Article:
A decade later, Fahey would be signed to the formidable folk imprint Vanguard, rubbing elbows with Joan Baez, all the while nurturing like-minded, experimental acoustic blues players such as Robbie Basho, Bukka White and Leo Kottke with his Takoma Records. Fahey would go on exploring pre-war blues, hillbilly music, ragtime and eventually Indian raga, giving rise to a following of fanatical record collectors and musical devotees. Eventually, he even won a Grammy in '98 for his contributions to the liner notes to Revenant's Anthology of American Folk Music, Vol. 1-3 — a label that Fahey co-owned with Austin, Texas, lawyer Dean Blackwood.
Outside of the few 78s of Fahey recordings that Bussard made for people who mail ordered through Fonotone's catalogue, no one has heard them. And since Bussard didn't keep track of what he sold, no one knows how many copies of these records were even made. Ask Bussard and he'll chuckle, "Boy I'll tell ya, we sold a lot of 'em!" But coming from the guy who cut each record by hand, "a lot of 'em" could mean anywhere between six and 600 records.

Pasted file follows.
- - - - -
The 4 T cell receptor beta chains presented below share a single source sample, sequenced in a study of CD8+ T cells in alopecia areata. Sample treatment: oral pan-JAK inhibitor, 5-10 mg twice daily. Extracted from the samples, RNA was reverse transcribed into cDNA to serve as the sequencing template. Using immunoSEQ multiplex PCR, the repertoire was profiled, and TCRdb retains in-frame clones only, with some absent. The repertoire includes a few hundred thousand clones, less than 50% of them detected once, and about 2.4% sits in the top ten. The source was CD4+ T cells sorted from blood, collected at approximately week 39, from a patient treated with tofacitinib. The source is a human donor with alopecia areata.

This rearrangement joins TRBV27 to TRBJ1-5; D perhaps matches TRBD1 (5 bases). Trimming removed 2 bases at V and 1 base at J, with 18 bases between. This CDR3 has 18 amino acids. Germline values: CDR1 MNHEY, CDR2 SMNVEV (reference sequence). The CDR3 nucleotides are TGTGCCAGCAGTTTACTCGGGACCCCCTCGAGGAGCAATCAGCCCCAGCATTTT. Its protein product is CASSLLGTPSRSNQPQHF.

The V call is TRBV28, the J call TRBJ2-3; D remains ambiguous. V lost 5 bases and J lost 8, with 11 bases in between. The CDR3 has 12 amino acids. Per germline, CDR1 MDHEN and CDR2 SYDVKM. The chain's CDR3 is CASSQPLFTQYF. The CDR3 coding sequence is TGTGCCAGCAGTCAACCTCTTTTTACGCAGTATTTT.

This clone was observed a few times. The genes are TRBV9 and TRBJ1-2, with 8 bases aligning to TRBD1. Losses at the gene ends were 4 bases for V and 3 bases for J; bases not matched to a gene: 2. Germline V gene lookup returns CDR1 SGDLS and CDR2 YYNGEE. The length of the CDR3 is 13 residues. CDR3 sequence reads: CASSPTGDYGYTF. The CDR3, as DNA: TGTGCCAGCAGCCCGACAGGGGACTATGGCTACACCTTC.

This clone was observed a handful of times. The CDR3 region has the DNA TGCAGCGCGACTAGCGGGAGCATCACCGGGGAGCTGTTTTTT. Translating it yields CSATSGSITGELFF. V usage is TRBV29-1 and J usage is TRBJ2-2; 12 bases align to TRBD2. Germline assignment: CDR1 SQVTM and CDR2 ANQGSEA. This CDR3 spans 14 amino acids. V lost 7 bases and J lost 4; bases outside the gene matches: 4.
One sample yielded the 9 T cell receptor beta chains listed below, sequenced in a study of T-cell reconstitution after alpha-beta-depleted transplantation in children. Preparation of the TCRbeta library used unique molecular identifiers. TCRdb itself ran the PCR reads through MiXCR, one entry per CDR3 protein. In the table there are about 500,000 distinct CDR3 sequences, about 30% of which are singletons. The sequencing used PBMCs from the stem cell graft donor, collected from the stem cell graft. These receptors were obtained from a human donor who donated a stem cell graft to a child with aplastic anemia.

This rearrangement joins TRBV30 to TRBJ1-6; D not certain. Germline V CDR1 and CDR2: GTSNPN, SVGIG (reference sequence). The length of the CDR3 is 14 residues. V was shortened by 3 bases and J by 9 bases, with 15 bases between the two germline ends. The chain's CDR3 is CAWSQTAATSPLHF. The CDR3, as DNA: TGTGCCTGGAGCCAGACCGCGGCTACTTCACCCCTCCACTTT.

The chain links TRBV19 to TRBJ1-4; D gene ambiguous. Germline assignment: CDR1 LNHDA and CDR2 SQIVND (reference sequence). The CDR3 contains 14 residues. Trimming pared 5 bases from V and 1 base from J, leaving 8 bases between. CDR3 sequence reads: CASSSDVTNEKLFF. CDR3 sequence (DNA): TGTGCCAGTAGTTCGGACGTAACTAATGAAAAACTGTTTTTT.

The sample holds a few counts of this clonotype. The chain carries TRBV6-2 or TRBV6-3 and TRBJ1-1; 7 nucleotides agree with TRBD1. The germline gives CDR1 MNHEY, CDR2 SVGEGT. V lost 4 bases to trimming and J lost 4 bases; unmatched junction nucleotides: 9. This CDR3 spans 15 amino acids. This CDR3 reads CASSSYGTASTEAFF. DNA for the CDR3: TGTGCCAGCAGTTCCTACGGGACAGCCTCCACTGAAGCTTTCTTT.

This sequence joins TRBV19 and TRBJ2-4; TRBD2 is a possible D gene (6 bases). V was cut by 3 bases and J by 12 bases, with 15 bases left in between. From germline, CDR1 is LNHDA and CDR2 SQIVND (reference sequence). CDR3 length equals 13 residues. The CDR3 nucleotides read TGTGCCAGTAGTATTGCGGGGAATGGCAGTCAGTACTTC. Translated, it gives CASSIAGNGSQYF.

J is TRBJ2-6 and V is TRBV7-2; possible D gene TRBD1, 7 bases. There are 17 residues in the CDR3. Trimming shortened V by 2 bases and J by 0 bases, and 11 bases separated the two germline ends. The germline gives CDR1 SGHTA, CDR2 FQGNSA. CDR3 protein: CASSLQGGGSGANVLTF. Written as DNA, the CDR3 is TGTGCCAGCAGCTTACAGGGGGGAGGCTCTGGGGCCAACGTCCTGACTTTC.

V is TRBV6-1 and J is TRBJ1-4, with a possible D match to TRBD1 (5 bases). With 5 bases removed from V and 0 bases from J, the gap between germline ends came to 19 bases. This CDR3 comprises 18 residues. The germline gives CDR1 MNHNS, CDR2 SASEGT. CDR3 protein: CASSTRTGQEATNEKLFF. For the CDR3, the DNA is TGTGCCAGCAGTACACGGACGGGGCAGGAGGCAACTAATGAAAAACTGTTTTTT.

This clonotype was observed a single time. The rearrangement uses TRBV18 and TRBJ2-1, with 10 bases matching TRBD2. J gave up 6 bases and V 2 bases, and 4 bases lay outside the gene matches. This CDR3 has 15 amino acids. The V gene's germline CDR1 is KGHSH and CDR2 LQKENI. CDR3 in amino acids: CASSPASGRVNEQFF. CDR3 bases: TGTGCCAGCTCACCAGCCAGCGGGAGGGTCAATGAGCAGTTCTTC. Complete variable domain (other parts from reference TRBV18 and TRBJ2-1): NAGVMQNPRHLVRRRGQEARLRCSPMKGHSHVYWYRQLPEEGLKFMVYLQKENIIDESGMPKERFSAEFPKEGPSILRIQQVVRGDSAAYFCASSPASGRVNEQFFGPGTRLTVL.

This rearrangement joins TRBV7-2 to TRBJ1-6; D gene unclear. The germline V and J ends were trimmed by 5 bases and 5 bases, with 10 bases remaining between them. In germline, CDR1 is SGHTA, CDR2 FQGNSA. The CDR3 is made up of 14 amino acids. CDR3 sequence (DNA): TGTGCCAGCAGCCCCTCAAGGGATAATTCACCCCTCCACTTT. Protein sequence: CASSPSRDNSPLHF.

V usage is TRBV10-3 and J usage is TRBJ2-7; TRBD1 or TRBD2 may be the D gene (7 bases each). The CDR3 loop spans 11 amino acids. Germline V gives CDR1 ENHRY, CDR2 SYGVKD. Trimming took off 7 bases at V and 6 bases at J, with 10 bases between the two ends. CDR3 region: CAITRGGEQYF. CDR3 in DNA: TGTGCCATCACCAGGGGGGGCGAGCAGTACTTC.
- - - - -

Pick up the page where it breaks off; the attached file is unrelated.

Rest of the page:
As Fahey's presence grew, the Fonotone sessions he'd recorded so long ago faded into obscurity. For nearly 50 years the tapes sat in Bussard's basement, enduring mildew and dense clouds of cigar smoke. In time, the recordings could have easily been forgotten, but when Ledbetter ran across the tapes while transferring Fonotone's masters to a digital format in '06, he knew that he'd found something special in the basement. "I thought, 'For a lot of Fahey fans, hearing these recordings is like life and death!'" Ledbetter says. "I knew it was big, and we made a verbal agreement right then and there to come back to it later on."
Unearthing musical holy grails such as these has been the driving force behind Ledbetter and April's ambitions with Dust-to-Digital since the label was conceived. What began as a hobby for Ledbetter grew into an obsession, and ultimately an industry institution recognized around the world for its dedication to giving long-forgotten music the royal treatment. Such goliath collections as 2003's Goodbye, Babylon early gospel music compilation, the Fonotone cigar box ('06), and Art Rosenbaum's Grammy-winning Art of Field Recording: Volume I ('08) are all the fruits of Ledbetter's fascination with musical archaeology.